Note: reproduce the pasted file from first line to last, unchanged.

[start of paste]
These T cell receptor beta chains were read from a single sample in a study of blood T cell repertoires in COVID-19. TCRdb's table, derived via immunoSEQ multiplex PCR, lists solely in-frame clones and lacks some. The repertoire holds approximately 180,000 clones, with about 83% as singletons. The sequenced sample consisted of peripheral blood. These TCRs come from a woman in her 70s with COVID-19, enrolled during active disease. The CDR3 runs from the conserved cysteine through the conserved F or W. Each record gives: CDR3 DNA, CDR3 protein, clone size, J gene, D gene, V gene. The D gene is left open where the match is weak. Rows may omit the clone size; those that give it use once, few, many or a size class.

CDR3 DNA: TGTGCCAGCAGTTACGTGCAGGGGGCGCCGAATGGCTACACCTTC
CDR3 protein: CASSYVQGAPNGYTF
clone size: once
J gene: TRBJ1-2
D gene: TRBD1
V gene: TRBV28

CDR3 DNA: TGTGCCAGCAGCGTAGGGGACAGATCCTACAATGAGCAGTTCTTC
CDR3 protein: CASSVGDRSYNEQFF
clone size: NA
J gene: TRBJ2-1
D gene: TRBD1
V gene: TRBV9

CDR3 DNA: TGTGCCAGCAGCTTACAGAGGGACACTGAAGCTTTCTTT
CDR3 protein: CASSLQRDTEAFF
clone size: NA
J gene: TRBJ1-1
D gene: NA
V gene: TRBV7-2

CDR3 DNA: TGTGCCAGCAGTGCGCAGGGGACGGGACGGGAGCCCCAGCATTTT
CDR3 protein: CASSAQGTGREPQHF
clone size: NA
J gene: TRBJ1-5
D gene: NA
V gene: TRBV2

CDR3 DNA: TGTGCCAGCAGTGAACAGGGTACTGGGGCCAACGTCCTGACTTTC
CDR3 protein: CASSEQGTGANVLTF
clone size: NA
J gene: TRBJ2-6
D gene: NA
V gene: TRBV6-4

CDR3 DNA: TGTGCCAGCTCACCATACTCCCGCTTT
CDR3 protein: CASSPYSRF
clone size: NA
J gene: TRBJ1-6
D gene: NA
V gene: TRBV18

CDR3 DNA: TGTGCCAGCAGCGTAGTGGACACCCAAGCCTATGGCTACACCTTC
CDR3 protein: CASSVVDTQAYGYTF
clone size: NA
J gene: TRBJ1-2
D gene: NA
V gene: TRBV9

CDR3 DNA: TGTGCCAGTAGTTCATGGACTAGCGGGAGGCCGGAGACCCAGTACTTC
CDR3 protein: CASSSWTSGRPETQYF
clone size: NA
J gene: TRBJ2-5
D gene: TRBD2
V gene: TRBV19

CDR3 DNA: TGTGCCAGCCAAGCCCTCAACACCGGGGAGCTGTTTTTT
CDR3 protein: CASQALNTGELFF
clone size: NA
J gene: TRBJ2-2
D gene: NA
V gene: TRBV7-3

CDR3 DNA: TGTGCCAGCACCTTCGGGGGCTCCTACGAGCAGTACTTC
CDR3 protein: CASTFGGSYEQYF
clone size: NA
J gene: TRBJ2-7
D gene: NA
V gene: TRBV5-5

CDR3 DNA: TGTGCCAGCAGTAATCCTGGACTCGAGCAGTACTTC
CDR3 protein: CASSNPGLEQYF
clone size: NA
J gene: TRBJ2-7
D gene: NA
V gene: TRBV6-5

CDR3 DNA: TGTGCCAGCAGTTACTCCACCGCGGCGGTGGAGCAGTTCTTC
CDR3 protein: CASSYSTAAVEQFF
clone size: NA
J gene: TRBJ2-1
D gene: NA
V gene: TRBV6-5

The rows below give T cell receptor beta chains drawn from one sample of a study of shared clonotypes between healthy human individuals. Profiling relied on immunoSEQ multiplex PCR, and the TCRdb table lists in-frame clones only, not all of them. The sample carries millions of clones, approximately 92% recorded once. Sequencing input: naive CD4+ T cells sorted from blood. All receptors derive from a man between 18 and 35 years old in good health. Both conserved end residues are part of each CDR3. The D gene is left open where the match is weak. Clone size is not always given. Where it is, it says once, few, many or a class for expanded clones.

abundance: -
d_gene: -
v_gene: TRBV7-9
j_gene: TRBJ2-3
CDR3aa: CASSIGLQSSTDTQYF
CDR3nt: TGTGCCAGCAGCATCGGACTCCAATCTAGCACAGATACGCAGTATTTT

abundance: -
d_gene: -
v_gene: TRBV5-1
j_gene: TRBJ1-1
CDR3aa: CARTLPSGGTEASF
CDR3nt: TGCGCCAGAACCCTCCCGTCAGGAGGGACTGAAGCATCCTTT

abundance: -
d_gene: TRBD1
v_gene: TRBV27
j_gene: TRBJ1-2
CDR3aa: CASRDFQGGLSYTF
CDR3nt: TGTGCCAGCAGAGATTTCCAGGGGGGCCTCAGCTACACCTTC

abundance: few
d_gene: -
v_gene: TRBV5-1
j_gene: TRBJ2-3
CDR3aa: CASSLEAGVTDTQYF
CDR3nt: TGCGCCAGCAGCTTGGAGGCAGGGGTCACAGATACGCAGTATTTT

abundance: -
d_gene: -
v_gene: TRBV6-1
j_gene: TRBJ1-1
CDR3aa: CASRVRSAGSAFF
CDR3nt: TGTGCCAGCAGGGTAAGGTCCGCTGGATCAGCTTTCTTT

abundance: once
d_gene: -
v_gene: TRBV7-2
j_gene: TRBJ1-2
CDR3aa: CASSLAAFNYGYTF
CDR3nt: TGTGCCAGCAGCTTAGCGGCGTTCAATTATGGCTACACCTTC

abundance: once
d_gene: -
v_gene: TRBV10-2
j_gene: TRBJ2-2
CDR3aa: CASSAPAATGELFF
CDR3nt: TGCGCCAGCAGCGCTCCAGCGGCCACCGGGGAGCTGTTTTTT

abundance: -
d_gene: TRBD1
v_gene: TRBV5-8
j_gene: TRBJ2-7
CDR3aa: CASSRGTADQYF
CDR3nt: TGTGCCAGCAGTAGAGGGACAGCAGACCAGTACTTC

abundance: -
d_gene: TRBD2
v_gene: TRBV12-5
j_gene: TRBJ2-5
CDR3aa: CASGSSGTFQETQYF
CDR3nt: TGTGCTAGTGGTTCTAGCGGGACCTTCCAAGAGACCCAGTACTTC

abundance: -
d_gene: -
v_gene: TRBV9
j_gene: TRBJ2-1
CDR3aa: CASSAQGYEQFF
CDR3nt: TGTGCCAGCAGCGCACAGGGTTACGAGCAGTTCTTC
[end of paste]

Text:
These T cell receptor beta chains were read from a single sample in a study of blood T cell repertoires in COVID-19. TCRdb's table, derived via immunoSEQ multiplex PCR, lists solely in-frame clones and lacks some. The repertoire holds approximately 180,000 clones, with about 83% as singletons. The sequenced sample consisted of peripheral blood. These TCRs come from a woman in her 70s with COVID-19, enrolled during active disease. The CDR3 runs from the conserved cysteine through the conserved F or W. Each record gives: CDR3 DNA, CDR3 protein, clone size, J gene, D gene, V gene. The D gene is left open where the match is weak. Rows may omit the clone size; those that give it use once, few, many or a size class.

CDR3 DNA: TGTGCCAGCAGTTACGTGCAGGGGGCGCCGAATGGCTACACCTTC
CDR3 protein: CASSYVQGAPNGYTF
clone size: once
J gene: TRBJ1-2
D gene: TRBD1
V gene: TRBV28

CDR3 DNA: TGTGCCAGCAGCGTAGGGGACAGATCCTACAATGAGCAGTTCTTC
CDR3 protein: CASSVGDRSYNEQFF
clone size: NA
J gene: TRBJ2-1
D gene: TRBD1
V gene: TRBV9

CDR3 DNA: TGTGCCAGCAGCTTACAGAGGGACACTGAAGCTTTCTTT
CDR3 protein: CASSLQRDTEAFF
clone size: NA
J gene: TRBJ1-1
D gene: NA
V gene: TRBV7-2

CDR3 DNA: TGTGCCAGCAGTGCGCAGGGGACGGGACGGGAGCCCCAGCATTTT
CDR3 protein: CASSAQGTGREPQHF
clone size: NA
J gene: TRBJ1-5
D gene: NA
V gene: TRBV2

CDR3 DNA: TGTGCCAGCAGTGAACAGGGTACTGGGGCCAACGTCCTGACTTTC
CDR3 protein: CASSEQGTGANVLTF
clone size: NA
J gene: TRBJ2-6
D gene: NA
V gene: TRBV6-4

CDR3 DNA: TGTGCCAGCTCACCATACTCCCGCTTT
CDR3 protein: CASSPYSRF
clone size: NA
J gene: TRBJ1-6
D gene: NA
V gene: TRBV18

CDR3 DNA: TGTGCCAGCAGCGTAGTGGACACCCAAGCCTATGGCTACACCTTC
CDR3 protein: CASSVVDTQAYGYTF
clone size: NA
J gene: TRBJ1-2
D gene: NA
V gene: TRBV9

CDR3 DNA: TGTGCCAGTAGTTCATGGACTAGCGGGAGGCCGGAGACCCAGTACTTC
CDR3 protein: CASSSWTSGRPETQYF
clone size: NA
J gene: TRBJ2-5
D gene: TRBD2
V gene: TRBV19

CDR3 DNA: TGTGCCAGCCAAGCCCTCAACACCGGGGAGCTGTTTTTT
CDR3 protein: CASQALNTGELFF
clone size: NA
J gene: TRBJ2-2
D gene: NA
V gene: TRBV7-3

CDR3 DNA: TGTGCCAGCACCTTCGGGGGCTCCTACGAGCAGTACTTC
CDR3 protein: CASTFGGSYEQYF
clone size: NA
J gene: TRBJ2-7
D gene: NA
V gene: TRBV5-5

CDR3 DNA: TGTGCCAGCAGTAATCCTGGACTCGAGCAGTACTTC
CDR3 protein: CASSNPGLEQYF
clone size: NA
J gene: TRBJ2-7
D gene: NA
V gene: TRBV6-5

CDR3 DNA: TGTGCCAGCAGTTACTCCACCGCGGCGGTGGAGCAGTTCTTC
CDR3 protein: CASSYSTAAVEQFF
clone size: NA
J gene: TRBJ2-1
D gene: NA
V gene: TRBV6-5

The rows below give T cell receptor beta chains drawn from one sample of a study of shared clonotypes between healthy human individuals. Profiling relied on immunoSEQ multiplex PCR, and the TCRdb table lists in-frame clones only, not all of them. The sample carries millions of clones, approximately 92% recorded once. Sequencing input: naive CD4+ T cells sorted from blood. All receptors derive from a man between 18 and 35 years old in good health. Both conserved end residues are part of each CDR3. The D gene is left open where the match is weak. Clone size is not always given. Where it is, it says once, few, many or a class for expanded clones.

abundance: -
d_gene: -
v_gene: TRBV7-9
j_gene: TRBJ2-3
CDR3aa: CASSIGLQSSTDTQYF
CDR3nt: TGTGCCAGCAGCATCGGACTCCAATCTAGCACAGATACGCAGTATTTT

abundance: -
d_gene: -
v_gene: TRBV5-1
j_gene: TRBJ1-1
CDR3aa: CARTLPSGGTEASF
CDR3nt: TGCGCCAGAACCCTCCCGTCAGGAGGGACTGAAGCATCCTTT

abundance: -
d_gene: TRBD1
v_gene: TRBV27
j_gene: TRBJ1-2
CDR3aa: CASRDFQGGLSYTF
CDR3nt: TGTGCCAGCAGAGATTTCCAGGGGGGCCTCAGCTACACCTTC

abundance: few
d_gene: -
v_gene: TRBV5-1
j_gene: TRBJ2-3
CDR3aa: CASSLEAGVTDTQYF
CDR3nt: TGCGCCAGCAGCTTGGAGGCAGGGGTCACAGATACGCAGTATTTT

abundance: -
d_gene: -
v_gene: TRBV6-1
j_gene: TRBJ1-1
CDR3aa: CASRVRSAGSAFF
CDR3nt: TGTGCCAGCAGGGTAAGGTCCGCTGGATCAGCTTTCTTT

abundance: once
d_gene: -
v_gene: TRBV7-2
j_gene: TRBJ1-2
CDR3aa: CASSLAAFNYGYTF
CDR3nt: TGTGCCAGCAGCTTAGCGGCGTTCAATTATGGCTACACCTTC

abundance: once
d_gene: -
v_gene: TRBV10-2
j_gene: TRBJ2-2
CDR3aa: CASSAPAATGELFF
CDR3nt: TGCGCCAGCAGCGCTCCAGCGGCCACCGGGGAGCTGTTTTTT

abundance: -
d_gene: TRBD1
v_gene: TRBV5-8
j_gene: TRBJ2-7
CDR3aa: CASSRGTADQYF
CDR3nt: TGTGCCAGCAGTAGAGGGACAGCAGACCAGTACTTC

abundance: -
d_gene: TRBD2
v_gene: TRBV12-5
j_gene: TRBJ2-5
CDR3aa: CASGSSGTFQETQYF
CDR3nt: TGTGCTAGTGGTTCTAGCGGGACCTTCCAAGAGACCCAGTACTTC

abundance: -
d_gene: -
v_gene: TRBV9
j_gene: TRBJ2-1
CDR3aa: CASSAQGYEQFF
CDR3nt: TGTGCCAGCAGCGCACAGGGTTACGAGCAGTTCTTC